Over at Nerdarchy the YouTube channel Nerdarchists Dave and Ted feel compelled by force majeure to take a look at fifth edition Dungeons & Dragons spells involving force. The list of possibilities includes not only 5E D&D spells dealing force damage but also magic that creates a force of some kind as described in the spell description. Out of 521 official spells in 5E D&D narrowing this down was a bit trickier than similar research. Thanks to D&D Beyond we could easily filter spells dealing force damage. For the additional ones we used the search feature and patience. Speaking of DDB there’s another source of spells and that’s what I’m looking at today. Using the tools there, players have created a whopping 1345 homebrew spells dealing force damage. That’s a tremendous amount and since our secondary search method won’t work for homebrew content at DDB we’ll stick with those and see how the force shakes out among 5E D&D players who ranked, rated and added these homebrew spells to their collections. So let’s get into it.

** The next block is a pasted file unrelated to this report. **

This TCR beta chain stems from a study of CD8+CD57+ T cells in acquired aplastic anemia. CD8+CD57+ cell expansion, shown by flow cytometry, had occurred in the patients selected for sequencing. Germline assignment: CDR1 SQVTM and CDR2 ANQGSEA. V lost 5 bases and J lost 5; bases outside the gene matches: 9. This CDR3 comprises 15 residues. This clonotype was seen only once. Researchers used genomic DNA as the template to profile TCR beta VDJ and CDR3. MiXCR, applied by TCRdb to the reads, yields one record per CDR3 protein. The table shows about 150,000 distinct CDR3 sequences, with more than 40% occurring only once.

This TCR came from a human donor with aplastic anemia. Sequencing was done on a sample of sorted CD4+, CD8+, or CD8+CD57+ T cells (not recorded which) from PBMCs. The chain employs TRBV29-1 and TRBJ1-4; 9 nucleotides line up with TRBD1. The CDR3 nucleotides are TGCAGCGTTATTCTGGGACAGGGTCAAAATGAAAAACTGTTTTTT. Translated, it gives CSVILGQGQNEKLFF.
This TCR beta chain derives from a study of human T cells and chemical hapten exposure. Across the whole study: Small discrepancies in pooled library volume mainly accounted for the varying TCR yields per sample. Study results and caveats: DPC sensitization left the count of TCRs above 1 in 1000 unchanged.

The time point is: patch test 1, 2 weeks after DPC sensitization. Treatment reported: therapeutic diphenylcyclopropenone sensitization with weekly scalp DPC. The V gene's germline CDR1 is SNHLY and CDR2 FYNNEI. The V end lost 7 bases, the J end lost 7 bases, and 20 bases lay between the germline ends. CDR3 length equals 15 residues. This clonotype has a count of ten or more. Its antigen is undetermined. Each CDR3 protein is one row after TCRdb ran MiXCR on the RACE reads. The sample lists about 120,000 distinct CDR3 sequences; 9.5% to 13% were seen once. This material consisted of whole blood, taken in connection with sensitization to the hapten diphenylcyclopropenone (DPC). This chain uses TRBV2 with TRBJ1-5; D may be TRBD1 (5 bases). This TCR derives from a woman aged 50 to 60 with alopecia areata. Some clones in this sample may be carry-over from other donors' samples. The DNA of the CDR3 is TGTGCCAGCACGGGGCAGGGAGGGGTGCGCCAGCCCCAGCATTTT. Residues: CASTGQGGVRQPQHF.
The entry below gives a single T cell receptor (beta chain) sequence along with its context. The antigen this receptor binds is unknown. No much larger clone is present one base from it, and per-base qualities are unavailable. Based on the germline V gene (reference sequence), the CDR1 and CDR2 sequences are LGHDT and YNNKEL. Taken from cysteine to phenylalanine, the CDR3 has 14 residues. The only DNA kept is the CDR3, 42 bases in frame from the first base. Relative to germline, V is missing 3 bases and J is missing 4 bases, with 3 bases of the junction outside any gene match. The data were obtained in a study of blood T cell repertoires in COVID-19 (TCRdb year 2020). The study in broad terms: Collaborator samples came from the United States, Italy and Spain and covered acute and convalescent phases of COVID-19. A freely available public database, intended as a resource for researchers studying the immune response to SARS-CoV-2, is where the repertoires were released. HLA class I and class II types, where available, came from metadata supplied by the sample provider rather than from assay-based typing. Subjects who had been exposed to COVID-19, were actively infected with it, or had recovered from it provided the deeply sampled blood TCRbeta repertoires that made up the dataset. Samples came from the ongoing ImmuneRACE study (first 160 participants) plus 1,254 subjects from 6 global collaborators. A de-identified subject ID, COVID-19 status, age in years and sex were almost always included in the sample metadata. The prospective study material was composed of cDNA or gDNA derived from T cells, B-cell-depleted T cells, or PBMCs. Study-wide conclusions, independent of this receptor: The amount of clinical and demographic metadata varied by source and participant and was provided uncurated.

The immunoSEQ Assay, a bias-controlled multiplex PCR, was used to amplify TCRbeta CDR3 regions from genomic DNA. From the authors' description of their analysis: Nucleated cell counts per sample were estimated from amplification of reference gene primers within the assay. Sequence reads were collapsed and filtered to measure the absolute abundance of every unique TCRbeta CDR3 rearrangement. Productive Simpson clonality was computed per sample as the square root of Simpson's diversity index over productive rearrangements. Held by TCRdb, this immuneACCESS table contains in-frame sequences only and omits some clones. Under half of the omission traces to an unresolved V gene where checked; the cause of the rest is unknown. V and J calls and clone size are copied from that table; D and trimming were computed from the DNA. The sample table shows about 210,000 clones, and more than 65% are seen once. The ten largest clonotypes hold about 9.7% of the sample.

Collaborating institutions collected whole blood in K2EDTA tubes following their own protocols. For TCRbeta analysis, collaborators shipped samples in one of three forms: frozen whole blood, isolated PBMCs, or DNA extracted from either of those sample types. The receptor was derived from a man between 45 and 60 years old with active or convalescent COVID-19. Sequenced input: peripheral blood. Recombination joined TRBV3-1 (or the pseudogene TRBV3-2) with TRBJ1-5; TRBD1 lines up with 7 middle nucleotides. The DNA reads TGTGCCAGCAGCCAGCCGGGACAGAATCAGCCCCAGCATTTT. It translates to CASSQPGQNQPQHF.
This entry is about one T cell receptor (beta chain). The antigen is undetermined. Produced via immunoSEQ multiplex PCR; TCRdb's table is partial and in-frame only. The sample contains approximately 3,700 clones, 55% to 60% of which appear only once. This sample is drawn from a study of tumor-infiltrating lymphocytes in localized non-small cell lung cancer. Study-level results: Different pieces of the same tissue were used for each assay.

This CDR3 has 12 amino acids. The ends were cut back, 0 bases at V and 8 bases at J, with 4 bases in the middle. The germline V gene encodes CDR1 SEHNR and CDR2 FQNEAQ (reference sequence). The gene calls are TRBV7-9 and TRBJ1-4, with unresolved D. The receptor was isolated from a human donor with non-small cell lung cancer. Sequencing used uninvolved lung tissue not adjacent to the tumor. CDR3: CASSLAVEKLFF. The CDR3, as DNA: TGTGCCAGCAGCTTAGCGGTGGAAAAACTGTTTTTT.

Items of power infused with magical energy, charms can take a variety of forms from articles of clothing to pieces of jewelry. Charms are consumable magic items. Any creature holding or wearing the item can use an action to activate the magic of the charm. Once activated, the charm takes effect immediately and lasts until the next sunrise unless otherwise noted. The item then becomes a nonmagical object.
Salutations, nerds! April is starting to wind down and that means it’s time for May. We’re heading to the beach to discover a tropical island cove and the denizens living there in our upcoming Patreon rewards. Every month supporters at the $2 level and above receive early access to digital products bound for Nerdarchy the Store. Wizard’s Wake serves as the centerpiece for this Fifth Edition supplement. This non-euclidean shipwreck holds loads of interesting booty inside. There are five new magic items, four new monsters and a couple of new player races inspired by some of the creatures of the Galapagos Islands. Clerics can put their faith in the Travel Domain and the Circle of the Sea lures druids with powers inspired by the enigmatic anglerfish.